BIGGER, STRONGER

A two-week turnaround took nothing out of American Pharoah. Maybe it did, but it didn't look that way. His stride was a graceful as ever — much better than it was in the Derby — and as Baffert says, he "floats over the track wherever he goes." In the weeks leading up to the Belmont, though, Baffert knows that can change. After all, this will be the trainer's fourth attempt to give racing its first Triple Crown winner since Affirmed in 1978. American Pharoah has won six of his seven lifetime starts, and looks as strong as ever. Then again, 2004 Derby winner Smarty Jones looked awesome, too, after his record 11 1/2-length win in the Preakness — but three weeks later in the Belmont, he was run down in the final yards by Birdstone. "I've seen horses that you don't see it until two weeks later (after the Preakness)," Baffert said. "That's when it starts showing up on these horses. I've been through it. About two weeks out, you'll start seeing if it's getting to them a little bit, and that's why it's so difficult (to win a Triple Crown).

COTTON PICKIN' RAIN

So now we all know American Pharoah is fitted with ear plugs — or else his ears are stuffed with cotton — for his races, because he's sensitive to noise. Not a good thing for a horse going for a Triple Crown and performing before 100,000-plus fans. Nonetheless, the cotton worked again, and he was as attentive as he needed to be. He may have covered the 1 3-16 miles in the slow time of 1:58.46, but he finished ahead of everyone else and was not distracted. "I could tell they (the horses) didn't like it when they got pelted like that," Baffert said. "And I was worried about the cotton balls in his ears. How is he going to react? Maybe I should take them out." No need.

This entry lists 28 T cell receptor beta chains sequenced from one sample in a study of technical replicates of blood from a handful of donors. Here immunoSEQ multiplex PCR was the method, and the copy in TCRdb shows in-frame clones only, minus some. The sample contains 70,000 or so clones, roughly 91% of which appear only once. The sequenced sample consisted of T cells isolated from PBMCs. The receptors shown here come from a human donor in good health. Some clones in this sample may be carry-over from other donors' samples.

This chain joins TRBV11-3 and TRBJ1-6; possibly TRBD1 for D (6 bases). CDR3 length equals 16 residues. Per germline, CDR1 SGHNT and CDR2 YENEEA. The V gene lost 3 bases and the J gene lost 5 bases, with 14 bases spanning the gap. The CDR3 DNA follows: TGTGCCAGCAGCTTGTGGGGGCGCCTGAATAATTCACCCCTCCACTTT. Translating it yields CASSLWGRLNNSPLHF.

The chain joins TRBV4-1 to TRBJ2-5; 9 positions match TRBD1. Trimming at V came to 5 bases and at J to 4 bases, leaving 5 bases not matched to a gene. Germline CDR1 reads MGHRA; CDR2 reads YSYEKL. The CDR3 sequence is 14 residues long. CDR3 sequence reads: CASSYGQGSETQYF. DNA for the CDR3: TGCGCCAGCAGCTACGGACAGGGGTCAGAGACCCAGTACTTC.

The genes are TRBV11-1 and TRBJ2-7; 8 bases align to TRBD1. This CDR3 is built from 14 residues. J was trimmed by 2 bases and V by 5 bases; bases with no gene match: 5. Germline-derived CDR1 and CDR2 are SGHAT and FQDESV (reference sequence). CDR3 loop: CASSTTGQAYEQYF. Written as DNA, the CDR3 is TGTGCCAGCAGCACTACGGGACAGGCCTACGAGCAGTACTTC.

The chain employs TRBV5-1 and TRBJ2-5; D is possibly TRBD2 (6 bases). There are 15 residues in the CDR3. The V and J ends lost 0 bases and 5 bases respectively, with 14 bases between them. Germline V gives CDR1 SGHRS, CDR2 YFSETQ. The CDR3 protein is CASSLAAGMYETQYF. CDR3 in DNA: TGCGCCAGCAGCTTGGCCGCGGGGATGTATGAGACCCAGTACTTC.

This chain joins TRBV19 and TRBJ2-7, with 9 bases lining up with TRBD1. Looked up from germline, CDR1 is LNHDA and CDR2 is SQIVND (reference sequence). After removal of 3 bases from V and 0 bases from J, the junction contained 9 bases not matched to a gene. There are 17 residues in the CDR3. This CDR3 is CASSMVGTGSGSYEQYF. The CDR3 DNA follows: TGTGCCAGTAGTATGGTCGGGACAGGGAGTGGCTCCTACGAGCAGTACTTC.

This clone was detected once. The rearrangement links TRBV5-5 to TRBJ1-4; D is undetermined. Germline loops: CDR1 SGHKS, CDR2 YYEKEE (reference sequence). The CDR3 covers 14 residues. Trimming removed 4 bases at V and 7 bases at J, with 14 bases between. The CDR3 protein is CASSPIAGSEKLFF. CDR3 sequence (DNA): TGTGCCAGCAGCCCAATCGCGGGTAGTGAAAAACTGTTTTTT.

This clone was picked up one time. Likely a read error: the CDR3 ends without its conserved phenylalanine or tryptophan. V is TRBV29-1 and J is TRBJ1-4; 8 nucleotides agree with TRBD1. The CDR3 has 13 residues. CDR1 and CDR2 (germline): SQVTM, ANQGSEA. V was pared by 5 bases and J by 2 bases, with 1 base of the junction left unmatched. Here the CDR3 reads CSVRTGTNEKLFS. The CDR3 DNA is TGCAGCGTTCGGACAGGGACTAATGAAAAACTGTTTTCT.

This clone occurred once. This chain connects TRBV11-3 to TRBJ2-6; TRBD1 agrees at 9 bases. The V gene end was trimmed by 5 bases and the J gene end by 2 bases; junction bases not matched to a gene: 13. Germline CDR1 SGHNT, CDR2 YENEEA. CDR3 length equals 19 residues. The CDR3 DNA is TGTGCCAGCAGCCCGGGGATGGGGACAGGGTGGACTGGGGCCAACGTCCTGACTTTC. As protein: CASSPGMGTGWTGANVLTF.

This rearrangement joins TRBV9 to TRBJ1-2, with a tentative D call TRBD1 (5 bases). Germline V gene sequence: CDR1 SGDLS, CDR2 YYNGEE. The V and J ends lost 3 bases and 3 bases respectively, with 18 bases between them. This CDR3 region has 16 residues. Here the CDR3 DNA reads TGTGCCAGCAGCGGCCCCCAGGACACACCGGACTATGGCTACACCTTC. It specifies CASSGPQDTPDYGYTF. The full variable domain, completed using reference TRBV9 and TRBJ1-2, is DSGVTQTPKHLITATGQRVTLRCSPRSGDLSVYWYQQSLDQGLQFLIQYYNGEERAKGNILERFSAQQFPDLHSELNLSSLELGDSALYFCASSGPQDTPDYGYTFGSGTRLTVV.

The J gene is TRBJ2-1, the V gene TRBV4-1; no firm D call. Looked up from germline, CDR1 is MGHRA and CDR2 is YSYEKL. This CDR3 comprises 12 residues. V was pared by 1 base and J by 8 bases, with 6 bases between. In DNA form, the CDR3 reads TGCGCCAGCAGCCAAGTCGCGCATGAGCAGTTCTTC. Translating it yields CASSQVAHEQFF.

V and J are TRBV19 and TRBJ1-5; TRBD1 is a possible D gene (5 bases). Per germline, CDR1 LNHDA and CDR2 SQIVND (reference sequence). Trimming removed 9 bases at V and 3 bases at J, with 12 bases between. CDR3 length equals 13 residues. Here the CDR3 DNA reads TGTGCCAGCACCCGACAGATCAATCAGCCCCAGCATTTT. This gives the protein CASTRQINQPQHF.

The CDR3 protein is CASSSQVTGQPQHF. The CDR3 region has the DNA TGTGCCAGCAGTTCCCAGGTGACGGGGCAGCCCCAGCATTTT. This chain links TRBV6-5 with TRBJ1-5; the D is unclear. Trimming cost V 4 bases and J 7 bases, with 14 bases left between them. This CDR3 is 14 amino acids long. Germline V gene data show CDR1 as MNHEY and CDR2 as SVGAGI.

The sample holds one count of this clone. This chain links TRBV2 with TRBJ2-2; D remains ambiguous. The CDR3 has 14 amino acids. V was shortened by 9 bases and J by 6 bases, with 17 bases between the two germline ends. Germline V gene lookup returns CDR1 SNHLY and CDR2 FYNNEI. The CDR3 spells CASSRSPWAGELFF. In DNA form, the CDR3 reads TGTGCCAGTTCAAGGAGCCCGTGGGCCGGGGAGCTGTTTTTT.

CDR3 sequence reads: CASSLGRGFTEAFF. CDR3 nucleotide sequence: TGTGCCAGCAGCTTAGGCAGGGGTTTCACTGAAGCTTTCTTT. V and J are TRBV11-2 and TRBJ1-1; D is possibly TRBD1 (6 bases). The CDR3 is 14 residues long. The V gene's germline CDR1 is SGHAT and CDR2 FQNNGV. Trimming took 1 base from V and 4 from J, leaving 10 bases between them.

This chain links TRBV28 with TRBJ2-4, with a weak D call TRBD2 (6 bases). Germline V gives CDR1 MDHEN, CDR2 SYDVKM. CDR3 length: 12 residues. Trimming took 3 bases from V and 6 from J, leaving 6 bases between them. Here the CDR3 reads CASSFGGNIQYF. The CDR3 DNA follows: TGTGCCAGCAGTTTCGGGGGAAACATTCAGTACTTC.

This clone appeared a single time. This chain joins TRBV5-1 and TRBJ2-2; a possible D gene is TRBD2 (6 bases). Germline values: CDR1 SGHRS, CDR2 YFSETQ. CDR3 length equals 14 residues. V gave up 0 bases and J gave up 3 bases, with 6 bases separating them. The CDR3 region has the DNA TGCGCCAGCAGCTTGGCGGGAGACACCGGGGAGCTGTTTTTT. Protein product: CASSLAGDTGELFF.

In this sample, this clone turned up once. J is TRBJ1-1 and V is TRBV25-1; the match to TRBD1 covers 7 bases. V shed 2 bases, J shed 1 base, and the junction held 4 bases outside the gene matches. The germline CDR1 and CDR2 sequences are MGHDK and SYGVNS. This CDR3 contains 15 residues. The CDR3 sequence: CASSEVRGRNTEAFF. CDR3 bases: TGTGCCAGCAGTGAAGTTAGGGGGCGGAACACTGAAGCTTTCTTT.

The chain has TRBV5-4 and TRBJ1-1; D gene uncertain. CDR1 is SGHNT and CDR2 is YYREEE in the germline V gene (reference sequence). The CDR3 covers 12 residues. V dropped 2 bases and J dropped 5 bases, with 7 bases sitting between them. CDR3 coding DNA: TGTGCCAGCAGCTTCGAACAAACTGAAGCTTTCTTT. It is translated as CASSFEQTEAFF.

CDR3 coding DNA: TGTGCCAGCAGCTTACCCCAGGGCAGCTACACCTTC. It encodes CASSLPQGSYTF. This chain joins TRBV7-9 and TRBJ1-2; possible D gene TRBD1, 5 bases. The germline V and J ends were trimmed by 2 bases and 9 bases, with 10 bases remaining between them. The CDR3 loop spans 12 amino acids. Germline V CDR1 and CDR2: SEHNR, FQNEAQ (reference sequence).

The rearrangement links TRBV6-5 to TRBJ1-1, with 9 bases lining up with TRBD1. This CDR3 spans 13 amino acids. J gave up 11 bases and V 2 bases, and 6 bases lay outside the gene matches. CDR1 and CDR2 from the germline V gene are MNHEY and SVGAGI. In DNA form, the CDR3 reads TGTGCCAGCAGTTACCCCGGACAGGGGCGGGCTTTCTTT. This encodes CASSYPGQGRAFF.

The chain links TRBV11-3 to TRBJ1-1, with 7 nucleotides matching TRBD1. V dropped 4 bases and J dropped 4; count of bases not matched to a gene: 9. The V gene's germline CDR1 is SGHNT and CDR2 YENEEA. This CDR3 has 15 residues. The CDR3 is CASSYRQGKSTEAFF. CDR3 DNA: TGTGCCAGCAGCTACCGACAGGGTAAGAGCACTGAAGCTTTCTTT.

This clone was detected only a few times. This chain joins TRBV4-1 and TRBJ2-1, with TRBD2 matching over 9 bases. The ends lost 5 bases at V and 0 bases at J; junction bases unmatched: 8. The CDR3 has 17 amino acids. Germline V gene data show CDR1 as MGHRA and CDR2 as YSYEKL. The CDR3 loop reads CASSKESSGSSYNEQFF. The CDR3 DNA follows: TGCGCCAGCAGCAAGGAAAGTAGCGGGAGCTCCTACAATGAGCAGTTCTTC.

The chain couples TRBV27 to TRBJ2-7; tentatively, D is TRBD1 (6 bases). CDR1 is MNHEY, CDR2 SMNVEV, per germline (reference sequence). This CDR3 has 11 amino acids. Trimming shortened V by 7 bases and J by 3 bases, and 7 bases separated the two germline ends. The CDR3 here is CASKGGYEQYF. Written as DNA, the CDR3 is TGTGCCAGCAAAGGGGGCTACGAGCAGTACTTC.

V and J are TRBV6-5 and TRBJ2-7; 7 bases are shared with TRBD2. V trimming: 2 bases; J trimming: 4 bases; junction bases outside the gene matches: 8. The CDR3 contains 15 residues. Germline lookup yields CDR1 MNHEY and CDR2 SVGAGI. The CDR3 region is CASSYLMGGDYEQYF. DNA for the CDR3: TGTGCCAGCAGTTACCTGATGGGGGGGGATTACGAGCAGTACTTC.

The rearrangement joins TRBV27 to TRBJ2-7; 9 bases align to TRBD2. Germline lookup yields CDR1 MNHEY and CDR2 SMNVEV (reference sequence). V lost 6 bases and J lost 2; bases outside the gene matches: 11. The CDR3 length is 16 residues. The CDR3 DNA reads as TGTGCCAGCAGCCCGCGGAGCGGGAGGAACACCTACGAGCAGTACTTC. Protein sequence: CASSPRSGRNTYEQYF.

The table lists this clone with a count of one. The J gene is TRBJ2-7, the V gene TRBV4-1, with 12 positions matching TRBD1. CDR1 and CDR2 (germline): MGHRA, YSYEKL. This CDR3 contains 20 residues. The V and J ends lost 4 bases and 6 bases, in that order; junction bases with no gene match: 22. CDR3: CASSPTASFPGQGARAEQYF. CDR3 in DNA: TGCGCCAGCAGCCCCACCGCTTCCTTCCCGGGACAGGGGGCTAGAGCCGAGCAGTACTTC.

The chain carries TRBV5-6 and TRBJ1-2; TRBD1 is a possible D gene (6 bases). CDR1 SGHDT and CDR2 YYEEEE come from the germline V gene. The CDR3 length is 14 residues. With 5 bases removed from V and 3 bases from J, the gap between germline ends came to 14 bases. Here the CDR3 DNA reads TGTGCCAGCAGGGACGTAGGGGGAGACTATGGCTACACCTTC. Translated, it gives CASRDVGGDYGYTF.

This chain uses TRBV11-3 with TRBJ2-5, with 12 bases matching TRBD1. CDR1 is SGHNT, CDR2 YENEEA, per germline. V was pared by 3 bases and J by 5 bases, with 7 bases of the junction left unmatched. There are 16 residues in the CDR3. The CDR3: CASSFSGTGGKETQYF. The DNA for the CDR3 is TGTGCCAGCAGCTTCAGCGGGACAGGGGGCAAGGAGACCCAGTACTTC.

CAN HE DO IT?

Can American Pharoah end a 37-year Triple Crown drought that began after Affirmed became the 11th horse to sweep the Derby, Preakness and Belmont in 1978. Here's a sampling of opinions from three Triple Crown winning connections:

Penny Chenery (owner, Secretariat): "The question will be how quickly he recovers and doesn't lose too much weight. He seems to have a level head, though, and seems to be in command of his talents."

Steve Cauthen (jockey, Affirmed): "He looks like the real deal."

Ron Turcotte (jockey, Secretariat): "The sport needs a Triple Crown winner and he could very well be the one."

THE OPPOSITION

Now that American Pharoah has dusted off his rivals in the Derby and Preakness, who's left to take him on in the Belmont? Well, it sure looks like a bunch of Derby also-rans who skipped the Preakness are going to show up in a bid to play Triple Crown spoiler. Among them are a bunch trained by Todd Pletcher: Materiality (sixth in the Derby), Carpe Diem (10th) and Peter Pan Stakes winner Madefromlucky. Also probable are Frosted (fourth in the Derby), Keen Ice (seventh), Mubtaahij (eighth) and Frammento (11th). "I really don't think about the third leg yet," Baffert said. "It's going to be tough. I've always said this is the easiest of the three legs, and the next race is going to be ... everybody right now is sharpening their knives getting ready."